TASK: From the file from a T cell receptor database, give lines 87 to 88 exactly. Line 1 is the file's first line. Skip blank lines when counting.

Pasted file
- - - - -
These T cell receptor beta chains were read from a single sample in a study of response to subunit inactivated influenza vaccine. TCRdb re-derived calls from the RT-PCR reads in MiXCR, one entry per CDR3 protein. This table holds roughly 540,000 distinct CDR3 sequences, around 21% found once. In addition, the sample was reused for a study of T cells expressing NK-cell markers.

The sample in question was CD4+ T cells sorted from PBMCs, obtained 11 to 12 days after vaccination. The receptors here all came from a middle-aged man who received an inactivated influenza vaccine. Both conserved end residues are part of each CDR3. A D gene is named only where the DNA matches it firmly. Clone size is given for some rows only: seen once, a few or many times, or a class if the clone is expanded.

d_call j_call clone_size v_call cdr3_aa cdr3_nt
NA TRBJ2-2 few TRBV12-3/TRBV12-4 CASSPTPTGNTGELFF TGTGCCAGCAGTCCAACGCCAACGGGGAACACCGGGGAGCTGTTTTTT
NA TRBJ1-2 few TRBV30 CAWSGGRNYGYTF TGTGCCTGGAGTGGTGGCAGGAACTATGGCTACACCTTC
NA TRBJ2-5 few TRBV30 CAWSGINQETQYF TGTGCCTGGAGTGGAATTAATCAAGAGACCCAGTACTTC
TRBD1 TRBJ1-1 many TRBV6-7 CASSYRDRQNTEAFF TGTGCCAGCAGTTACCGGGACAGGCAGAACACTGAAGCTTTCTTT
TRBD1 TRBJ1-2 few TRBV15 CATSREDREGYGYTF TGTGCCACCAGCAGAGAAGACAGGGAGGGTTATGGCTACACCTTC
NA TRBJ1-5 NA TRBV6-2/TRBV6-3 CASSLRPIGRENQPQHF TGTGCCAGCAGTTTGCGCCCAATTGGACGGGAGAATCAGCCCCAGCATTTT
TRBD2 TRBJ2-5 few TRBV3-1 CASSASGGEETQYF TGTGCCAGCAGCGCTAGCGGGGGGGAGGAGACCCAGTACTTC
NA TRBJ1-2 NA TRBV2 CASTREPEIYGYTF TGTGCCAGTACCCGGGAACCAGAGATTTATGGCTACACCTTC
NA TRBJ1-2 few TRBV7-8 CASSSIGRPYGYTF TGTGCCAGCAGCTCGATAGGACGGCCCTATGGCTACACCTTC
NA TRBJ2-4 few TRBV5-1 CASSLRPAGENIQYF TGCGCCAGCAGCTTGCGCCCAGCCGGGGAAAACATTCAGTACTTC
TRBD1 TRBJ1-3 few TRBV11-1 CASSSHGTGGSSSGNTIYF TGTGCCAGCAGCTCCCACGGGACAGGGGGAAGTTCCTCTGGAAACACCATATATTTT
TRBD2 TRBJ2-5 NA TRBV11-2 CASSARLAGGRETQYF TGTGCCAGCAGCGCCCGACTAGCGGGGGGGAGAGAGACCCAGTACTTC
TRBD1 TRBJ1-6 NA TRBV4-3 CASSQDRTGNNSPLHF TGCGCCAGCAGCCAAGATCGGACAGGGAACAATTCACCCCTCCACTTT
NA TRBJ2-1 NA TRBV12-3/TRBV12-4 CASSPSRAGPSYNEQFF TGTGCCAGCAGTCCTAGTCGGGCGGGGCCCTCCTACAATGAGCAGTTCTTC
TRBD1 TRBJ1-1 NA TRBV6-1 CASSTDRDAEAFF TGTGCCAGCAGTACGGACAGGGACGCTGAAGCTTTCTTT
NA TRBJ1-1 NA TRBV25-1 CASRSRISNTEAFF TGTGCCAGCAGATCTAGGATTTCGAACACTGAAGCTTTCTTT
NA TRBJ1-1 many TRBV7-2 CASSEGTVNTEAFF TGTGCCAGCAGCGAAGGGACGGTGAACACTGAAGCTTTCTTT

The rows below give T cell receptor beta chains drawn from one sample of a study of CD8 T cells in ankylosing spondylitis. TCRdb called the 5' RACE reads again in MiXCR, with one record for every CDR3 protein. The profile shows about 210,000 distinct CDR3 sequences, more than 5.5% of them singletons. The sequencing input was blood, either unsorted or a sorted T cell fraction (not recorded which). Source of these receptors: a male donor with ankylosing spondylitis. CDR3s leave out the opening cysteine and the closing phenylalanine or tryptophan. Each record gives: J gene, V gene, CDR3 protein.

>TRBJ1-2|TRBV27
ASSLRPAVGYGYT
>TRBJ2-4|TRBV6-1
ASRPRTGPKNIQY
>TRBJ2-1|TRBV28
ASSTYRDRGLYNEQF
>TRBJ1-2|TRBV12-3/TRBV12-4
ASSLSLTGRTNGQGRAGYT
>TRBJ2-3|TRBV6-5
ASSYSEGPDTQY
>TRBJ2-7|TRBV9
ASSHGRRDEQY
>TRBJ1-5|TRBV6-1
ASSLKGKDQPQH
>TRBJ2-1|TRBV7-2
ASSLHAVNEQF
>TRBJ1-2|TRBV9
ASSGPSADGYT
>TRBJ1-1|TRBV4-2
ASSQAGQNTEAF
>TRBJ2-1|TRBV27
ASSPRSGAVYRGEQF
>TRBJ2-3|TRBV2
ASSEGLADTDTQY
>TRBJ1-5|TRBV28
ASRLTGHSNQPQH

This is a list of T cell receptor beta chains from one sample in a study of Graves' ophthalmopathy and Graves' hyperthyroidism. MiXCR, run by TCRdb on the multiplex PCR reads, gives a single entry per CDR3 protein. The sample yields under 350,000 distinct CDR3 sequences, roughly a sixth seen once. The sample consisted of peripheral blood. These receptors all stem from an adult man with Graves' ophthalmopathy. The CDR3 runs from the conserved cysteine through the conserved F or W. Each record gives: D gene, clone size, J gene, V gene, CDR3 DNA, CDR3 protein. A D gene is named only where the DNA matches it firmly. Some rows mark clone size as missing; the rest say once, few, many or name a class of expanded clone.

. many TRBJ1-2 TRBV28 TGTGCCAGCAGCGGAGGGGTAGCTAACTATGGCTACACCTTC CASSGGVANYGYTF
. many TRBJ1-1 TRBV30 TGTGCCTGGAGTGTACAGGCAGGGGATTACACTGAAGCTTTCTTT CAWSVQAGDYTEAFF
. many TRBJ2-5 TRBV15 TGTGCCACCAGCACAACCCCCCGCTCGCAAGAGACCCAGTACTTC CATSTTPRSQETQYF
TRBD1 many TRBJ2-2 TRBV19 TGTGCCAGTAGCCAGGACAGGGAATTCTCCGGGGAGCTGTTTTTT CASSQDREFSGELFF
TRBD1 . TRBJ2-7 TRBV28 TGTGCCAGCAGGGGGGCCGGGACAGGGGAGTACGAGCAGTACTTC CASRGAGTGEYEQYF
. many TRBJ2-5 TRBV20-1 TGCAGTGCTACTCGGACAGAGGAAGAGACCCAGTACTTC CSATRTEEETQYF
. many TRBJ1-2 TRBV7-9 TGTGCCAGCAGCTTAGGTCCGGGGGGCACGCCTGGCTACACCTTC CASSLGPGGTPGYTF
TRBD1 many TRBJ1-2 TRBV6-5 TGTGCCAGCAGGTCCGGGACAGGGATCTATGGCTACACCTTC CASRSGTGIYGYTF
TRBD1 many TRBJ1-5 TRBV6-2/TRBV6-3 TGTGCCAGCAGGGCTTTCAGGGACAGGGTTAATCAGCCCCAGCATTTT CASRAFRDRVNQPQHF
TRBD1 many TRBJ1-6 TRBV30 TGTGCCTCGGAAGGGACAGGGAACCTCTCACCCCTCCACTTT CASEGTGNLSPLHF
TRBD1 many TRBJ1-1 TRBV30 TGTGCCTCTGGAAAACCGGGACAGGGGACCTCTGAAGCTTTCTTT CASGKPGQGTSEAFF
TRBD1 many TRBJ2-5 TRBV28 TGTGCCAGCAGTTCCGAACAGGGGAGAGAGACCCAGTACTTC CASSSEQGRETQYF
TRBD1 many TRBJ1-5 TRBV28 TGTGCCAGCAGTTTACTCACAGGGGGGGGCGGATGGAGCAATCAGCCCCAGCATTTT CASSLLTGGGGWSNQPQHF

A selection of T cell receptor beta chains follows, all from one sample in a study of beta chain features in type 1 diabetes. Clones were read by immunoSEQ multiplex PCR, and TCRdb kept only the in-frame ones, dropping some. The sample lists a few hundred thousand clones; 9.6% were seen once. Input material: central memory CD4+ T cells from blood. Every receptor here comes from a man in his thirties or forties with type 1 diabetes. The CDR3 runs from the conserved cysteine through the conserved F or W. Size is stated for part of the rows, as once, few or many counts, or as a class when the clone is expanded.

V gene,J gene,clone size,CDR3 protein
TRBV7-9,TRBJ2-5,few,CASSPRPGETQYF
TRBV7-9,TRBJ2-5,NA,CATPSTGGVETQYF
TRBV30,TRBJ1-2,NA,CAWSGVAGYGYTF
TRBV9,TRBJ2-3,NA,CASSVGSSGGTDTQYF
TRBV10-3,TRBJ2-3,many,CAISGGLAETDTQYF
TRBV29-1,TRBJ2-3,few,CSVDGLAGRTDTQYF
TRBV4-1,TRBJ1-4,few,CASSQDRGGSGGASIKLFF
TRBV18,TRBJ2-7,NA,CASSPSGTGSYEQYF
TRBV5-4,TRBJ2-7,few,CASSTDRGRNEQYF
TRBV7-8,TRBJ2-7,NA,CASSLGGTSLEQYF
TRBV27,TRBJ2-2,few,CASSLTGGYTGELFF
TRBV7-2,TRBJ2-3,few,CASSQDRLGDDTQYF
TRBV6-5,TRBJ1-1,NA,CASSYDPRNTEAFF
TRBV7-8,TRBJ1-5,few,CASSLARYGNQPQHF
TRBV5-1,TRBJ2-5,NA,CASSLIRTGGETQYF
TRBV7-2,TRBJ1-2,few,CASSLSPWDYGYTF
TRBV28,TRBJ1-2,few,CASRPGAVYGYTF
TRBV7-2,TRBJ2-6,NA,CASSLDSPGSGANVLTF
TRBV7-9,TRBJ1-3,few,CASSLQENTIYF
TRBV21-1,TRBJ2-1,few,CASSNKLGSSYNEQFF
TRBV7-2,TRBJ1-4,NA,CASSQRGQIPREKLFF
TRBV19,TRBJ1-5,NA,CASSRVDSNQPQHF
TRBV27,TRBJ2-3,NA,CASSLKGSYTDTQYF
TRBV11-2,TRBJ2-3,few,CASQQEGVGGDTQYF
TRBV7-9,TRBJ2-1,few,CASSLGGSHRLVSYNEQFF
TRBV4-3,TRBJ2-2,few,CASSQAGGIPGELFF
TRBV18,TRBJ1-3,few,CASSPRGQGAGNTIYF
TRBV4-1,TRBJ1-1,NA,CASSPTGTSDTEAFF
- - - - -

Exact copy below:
TRBV11-2,TRBJ2-3,few,CASQQEGVGGDTQYF
TRBV7-9,TRBJ2-1,few,CASSLGGSHRLVSYNEQFF